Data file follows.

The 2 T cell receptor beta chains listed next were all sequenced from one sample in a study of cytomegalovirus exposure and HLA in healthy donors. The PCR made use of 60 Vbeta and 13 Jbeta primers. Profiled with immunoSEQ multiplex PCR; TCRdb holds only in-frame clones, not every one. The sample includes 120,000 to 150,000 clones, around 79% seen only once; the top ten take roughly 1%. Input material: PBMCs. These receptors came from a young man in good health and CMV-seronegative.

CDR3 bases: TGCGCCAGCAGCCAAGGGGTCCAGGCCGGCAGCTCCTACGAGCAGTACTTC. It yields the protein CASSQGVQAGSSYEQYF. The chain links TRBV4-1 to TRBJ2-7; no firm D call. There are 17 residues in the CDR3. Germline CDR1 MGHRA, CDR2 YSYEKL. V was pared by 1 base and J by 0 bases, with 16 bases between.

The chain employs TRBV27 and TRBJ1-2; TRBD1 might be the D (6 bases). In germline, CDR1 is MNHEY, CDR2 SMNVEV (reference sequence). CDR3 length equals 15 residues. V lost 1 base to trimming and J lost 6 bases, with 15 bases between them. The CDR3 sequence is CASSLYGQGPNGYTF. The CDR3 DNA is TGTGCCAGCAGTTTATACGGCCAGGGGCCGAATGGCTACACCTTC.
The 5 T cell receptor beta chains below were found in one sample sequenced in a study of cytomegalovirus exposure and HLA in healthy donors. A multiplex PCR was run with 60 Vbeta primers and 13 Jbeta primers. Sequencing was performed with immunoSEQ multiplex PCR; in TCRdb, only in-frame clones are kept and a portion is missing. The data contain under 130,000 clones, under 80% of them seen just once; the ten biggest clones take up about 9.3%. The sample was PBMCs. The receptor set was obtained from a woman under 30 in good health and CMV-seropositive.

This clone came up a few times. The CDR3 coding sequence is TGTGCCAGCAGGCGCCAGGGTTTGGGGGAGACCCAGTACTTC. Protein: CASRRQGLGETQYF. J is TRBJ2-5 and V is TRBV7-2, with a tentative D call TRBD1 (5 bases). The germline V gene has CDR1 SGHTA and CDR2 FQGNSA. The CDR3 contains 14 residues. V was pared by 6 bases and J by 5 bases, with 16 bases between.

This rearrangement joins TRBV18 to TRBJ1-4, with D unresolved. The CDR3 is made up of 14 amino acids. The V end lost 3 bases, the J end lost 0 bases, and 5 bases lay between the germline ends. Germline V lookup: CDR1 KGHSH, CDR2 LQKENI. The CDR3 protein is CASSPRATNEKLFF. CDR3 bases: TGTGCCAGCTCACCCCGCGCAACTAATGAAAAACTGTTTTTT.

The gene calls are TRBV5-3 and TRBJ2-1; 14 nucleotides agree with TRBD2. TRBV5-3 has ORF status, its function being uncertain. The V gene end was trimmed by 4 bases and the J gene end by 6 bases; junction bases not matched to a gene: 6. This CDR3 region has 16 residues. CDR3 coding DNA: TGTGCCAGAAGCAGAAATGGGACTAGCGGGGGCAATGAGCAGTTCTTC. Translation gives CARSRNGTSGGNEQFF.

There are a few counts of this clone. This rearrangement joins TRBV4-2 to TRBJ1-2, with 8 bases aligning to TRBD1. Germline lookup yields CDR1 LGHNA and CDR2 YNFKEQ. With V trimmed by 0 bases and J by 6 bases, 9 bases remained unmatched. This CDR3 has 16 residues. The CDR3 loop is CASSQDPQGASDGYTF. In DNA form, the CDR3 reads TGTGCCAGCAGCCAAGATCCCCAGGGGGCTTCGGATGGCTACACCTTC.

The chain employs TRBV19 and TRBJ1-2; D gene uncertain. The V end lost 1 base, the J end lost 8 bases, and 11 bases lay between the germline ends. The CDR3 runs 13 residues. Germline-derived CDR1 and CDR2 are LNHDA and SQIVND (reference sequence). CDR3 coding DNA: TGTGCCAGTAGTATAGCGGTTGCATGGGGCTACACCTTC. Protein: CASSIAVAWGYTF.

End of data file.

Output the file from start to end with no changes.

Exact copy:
The 2 T cell receptor beta chains listed next were all sequenced from one sample in a study of cytomegalovirus exposure and HLA in healthy donors. The PCR made use of 60 Vbeta and 13 Jbeta primers. Profiled with immunoSEQ multiplex PCR; TCRdb holds only in-frame clones, not every one. The sample includes 120,000 to 150,000 clones, around 79% seen only once; the top ten take roughly 1%. Input material: PBMCs. These receptors came from a young man in good health and CMV-seronegative.

CDR3 bases: TGCGCCAGCAGCCAAGGGGTCCAGGCCGGCAGCTCCTACGAGCAGTACTTC. It yields the protein CASSQGVQAGSSYEQYF. The chain links TRBV4-1 to TRBJ2-7; no firm D call. There are 17 residues in the CDR3. Germline CDR1 MGHRA, CDR2 YSYEKL. V was pared by 1 base and J by 0 bases, with 16 bases between.

The chain employs TRBV27 and TRBJ1-2; TRBD1 might be the D (6 bases). In germline, CDR1 is MNHEY, CDR2 SMNVEV (reference sequence). CDR3 length equals 15 residues. V lost 1 base to trimming and J lost 6 bases, with 15 bases between them. The CDR3 sequence is CASSLYGQGPNGYTF. The CDR3 DNA is TGTGCCAGCAGTTTATACGGCCAGGGGCCGAATGGCTACACCTTC.
The 5 T cell receptor beta chains below were found in one sample sequenced in a study of cytomegalovirus exposure and HLA in healthy donors. A multiplex PCR was run with 60 Vbeta primers and 13 Jbeta primers. Sequencing was performed with immunoSEQ multiplex PCR; in TCRdb, only in-frame clones are kept and a portion is missing. The data contain under 130,000 clones, under 80% of them seen just once; the ten biggest clones take up about 9.3%. The sample was PBMCs. The receptor set was obtained from a woman under 30 in good health and CMV-seropositive.

This clone came up a few times. The CDR3 coding sequence is TGTGCCAGCAGGCGCCAGGGTTTGGGGGAGACCCAGTACTTC. Protein: CASRRQGLGETQYF. J is TRBJ2-5 and V is TRBV7-2, with a tentative D call TRBD1 (5 bases). The germline V gene has CDR1 SGHTA and CDR2 FQGNSA. The CDR3 contains 14 residues. V was pared by 6 bases and J by 5 bases, with 16 bases between.

This rearrangement joins TRBV18 to TRBJ1-4, with D unresolved. The CDR3 is made up of 14 amino acids. The V end lost 3 bases, the J end lost 0 bases, and 5 bases lay between the germline ends. Germline V lookup: CDR1 KGHSH, CDR2 LQKENI. The CDR3 protein is CASSPRATNEKLFF. CDR3 bases: TGTGCCAGCTCACCCCGCGCAACTAATGAAAAACTGTTTTTT.

The gene calls are TRBV5-3 and TRBJ2-1; 14 nucleotides agree with TRBD2. TRBV5-3 has ORF status, its function being uncertain. The V gene end was trimmed by 4 bases and the J gene end by 6 bases; junction bases not matched to a gene: 6. This CDR3 region has 16 residues. CDR3 coding DNA: TGTGCCAGAAGCAGAAATGGGACTAGCGGGGGCAATGAGCAGTTCTTC. Translation gives CARSRNGTSGGNEQFF.

There are a few counts of this clone. This rearrangement joins TRBV4-2 to TRBJ1-2, with 8 bases aligning to TRBD1. Germline lookup yields CDR1 LGHNA and CDR2 YNFKEQ. With V trimmed by 0 bases and J by 6 bases, 9 bases remained unmatched. This CDR3 has 16 residues. The CDR3 loop is CASSQDPQGASDGYTF. In DNA form, the CDR3 reads TGTGCCAGCAGCCAAGATCCCCAGGGGGCTTCGGATGGCTACACCTTC.

The chain employs TRBV19 and TRBJ1-2; D gene uncertain. The V end lost 1 base, the J end lost 8 bases, and 11 bases lay between the germline ends. The CDR3 runs 13 residues. Germline-derived CDR1 and CDR2 are LNHDA and SQIVND (reference sequence). CDR3 coding DNA: TGTGCCAGTAGTATAGCGGTTGCATGGGGCTACACCTTC. Protein: CASSIAVAWGYTF.